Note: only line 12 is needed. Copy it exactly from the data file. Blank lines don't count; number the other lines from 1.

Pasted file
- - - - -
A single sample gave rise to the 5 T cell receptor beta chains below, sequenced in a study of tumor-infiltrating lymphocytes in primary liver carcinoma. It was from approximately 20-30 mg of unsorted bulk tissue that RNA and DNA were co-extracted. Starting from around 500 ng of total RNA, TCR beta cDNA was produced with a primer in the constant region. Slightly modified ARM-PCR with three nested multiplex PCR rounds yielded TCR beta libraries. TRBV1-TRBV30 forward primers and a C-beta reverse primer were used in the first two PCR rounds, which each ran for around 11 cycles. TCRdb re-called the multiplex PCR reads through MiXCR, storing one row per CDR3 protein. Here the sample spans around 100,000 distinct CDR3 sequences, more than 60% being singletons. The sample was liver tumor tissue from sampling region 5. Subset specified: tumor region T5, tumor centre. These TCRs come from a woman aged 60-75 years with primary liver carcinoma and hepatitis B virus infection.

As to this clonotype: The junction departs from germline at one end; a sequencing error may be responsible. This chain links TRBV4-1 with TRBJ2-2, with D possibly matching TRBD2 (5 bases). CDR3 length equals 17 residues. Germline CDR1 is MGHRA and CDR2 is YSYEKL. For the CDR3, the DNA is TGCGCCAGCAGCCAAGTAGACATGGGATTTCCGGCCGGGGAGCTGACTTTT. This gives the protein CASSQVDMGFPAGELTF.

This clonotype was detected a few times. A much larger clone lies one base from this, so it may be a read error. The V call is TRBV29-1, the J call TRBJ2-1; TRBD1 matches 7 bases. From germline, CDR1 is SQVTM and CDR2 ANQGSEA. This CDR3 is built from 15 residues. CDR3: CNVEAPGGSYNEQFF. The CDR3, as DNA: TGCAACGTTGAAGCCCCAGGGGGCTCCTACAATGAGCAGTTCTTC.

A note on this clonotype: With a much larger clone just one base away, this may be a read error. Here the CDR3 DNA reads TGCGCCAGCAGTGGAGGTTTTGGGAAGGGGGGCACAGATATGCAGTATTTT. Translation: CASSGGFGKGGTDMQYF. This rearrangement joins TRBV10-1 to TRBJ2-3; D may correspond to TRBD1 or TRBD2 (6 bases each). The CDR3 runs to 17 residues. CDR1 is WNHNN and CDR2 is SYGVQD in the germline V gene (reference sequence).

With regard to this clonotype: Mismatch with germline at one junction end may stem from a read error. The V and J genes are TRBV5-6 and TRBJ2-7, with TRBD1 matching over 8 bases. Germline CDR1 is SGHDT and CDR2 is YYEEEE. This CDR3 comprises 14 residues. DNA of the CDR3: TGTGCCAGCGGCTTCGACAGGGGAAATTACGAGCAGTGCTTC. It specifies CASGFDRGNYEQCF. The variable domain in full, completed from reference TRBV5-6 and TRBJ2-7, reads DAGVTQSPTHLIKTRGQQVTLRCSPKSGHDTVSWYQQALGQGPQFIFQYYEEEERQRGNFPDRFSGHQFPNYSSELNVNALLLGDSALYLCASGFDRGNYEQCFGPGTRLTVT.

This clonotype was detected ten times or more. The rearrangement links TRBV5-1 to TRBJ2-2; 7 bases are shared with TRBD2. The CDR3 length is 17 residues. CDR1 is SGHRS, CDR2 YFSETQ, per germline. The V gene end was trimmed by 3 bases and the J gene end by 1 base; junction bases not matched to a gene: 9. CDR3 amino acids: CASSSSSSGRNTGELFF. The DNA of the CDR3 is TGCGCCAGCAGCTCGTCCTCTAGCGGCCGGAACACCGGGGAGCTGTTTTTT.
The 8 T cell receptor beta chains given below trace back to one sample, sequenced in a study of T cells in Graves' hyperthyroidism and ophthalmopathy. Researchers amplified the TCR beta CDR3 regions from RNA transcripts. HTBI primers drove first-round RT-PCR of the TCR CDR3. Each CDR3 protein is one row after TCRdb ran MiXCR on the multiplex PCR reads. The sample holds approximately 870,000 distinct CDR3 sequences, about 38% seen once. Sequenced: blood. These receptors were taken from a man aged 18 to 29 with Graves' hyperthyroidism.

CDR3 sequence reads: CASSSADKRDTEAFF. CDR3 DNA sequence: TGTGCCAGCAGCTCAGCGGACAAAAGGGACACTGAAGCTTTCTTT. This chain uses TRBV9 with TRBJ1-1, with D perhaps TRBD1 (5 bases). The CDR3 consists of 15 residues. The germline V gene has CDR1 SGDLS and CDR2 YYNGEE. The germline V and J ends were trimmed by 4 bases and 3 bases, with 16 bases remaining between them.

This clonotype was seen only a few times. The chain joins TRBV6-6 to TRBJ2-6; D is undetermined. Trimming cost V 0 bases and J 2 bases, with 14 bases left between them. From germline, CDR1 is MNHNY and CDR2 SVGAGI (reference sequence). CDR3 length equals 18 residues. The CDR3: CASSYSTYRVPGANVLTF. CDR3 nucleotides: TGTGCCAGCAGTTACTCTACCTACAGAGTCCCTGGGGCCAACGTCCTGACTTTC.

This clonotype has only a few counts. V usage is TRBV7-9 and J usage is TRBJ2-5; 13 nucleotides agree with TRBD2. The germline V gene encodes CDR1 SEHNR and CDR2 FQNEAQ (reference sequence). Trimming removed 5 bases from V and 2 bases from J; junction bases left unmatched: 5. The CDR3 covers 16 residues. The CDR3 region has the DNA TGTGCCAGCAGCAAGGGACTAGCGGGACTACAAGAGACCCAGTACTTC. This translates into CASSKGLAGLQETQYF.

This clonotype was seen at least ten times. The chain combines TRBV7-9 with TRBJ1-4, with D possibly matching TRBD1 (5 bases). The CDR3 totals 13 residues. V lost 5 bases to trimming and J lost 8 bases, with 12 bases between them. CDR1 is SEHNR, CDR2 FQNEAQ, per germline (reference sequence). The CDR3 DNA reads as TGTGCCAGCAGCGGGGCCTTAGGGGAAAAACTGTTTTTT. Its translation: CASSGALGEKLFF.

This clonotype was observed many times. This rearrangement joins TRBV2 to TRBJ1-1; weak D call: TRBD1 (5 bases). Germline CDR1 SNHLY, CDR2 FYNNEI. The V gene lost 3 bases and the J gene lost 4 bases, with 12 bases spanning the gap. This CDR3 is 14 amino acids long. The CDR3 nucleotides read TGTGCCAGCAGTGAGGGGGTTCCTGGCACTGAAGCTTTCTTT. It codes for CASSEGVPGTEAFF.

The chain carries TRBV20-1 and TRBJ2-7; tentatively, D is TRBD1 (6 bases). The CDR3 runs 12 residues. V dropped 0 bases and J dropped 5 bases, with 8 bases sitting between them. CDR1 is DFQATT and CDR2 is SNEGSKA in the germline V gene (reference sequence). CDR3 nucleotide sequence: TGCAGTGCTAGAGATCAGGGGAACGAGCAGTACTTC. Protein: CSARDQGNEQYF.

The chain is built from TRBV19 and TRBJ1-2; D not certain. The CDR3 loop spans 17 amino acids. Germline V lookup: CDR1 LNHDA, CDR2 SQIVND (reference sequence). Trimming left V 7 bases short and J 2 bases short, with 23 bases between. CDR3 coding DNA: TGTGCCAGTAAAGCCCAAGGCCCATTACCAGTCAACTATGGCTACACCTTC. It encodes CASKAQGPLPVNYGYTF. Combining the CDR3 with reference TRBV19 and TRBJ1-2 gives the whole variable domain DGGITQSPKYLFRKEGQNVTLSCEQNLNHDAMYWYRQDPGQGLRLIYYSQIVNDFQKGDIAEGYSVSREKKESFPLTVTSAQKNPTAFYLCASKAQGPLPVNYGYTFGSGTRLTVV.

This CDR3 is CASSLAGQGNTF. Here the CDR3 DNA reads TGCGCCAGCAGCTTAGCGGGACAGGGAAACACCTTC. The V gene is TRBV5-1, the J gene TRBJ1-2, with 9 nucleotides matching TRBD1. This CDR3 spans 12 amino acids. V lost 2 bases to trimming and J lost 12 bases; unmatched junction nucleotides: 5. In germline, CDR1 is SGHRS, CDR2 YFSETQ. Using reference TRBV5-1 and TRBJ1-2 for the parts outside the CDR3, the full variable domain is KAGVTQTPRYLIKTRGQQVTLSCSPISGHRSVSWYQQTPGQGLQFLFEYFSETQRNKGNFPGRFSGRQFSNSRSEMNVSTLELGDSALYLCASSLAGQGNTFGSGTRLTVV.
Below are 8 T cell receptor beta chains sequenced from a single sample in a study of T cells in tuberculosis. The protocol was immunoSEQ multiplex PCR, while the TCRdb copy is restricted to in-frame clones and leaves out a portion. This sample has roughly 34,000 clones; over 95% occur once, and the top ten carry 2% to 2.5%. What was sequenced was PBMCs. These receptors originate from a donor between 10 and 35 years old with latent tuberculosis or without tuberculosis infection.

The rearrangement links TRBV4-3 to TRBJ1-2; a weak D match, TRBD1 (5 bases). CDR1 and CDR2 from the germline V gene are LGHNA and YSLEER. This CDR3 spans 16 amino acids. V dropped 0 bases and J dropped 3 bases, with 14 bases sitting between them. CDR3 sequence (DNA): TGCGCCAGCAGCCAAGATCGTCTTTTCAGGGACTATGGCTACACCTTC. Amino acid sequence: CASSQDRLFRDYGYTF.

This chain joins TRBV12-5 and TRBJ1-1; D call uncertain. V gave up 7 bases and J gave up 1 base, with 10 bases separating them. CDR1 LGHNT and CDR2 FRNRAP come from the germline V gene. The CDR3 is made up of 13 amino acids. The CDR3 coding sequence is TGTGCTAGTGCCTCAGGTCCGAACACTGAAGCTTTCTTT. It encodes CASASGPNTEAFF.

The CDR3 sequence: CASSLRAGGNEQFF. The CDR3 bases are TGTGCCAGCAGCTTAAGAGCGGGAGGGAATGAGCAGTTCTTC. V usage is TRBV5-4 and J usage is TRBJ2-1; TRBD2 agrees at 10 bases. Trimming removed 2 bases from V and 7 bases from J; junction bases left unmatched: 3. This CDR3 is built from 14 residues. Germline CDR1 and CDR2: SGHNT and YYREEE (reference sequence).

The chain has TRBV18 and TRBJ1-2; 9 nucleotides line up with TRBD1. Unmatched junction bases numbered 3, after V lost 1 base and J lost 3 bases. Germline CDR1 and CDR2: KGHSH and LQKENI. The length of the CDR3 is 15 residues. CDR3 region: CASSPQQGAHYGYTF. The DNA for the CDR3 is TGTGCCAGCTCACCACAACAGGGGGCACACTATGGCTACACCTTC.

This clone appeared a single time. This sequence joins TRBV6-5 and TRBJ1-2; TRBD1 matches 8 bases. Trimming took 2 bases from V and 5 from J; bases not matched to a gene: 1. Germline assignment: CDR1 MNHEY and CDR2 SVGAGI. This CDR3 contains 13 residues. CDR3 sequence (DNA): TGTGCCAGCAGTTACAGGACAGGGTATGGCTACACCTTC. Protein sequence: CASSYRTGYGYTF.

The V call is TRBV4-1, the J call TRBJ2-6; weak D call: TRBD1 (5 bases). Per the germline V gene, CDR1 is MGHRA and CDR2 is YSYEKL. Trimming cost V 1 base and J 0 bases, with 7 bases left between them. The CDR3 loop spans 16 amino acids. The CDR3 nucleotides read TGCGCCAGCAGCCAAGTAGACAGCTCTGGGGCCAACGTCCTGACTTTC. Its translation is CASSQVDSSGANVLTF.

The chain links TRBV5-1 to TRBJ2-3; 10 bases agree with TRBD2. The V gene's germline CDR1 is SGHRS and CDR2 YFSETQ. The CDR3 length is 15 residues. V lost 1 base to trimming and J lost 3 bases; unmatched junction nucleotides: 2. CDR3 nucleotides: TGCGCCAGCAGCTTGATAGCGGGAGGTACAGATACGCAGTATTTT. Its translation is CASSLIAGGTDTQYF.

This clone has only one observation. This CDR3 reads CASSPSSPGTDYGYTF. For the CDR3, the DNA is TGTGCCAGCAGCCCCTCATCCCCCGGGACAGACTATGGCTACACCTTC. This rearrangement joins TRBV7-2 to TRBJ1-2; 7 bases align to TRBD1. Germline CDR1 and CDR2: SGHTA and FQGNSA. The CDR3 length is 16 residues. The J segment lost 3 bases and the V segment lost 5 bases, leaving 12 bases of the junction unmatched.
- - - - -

This clonotype was observed many times. This rearrangement joins TRBV2 to TRBJ1-1; weak D call: TRBD1 (5 bases). Germline CDR1 SNHLY, CDR2 FYNNEI. The V gene lost 3 bases and the J gene lost 4 bases, with 12 bases spanning the gap. This CDR3 is 14 amino acids long. The CDR3 nucleotides read TGTGCCAGCAGTGAGGGGGTTCCTGGCACTGAAGCTTTCTTT. It codes for CASSEGVPGTEAFF.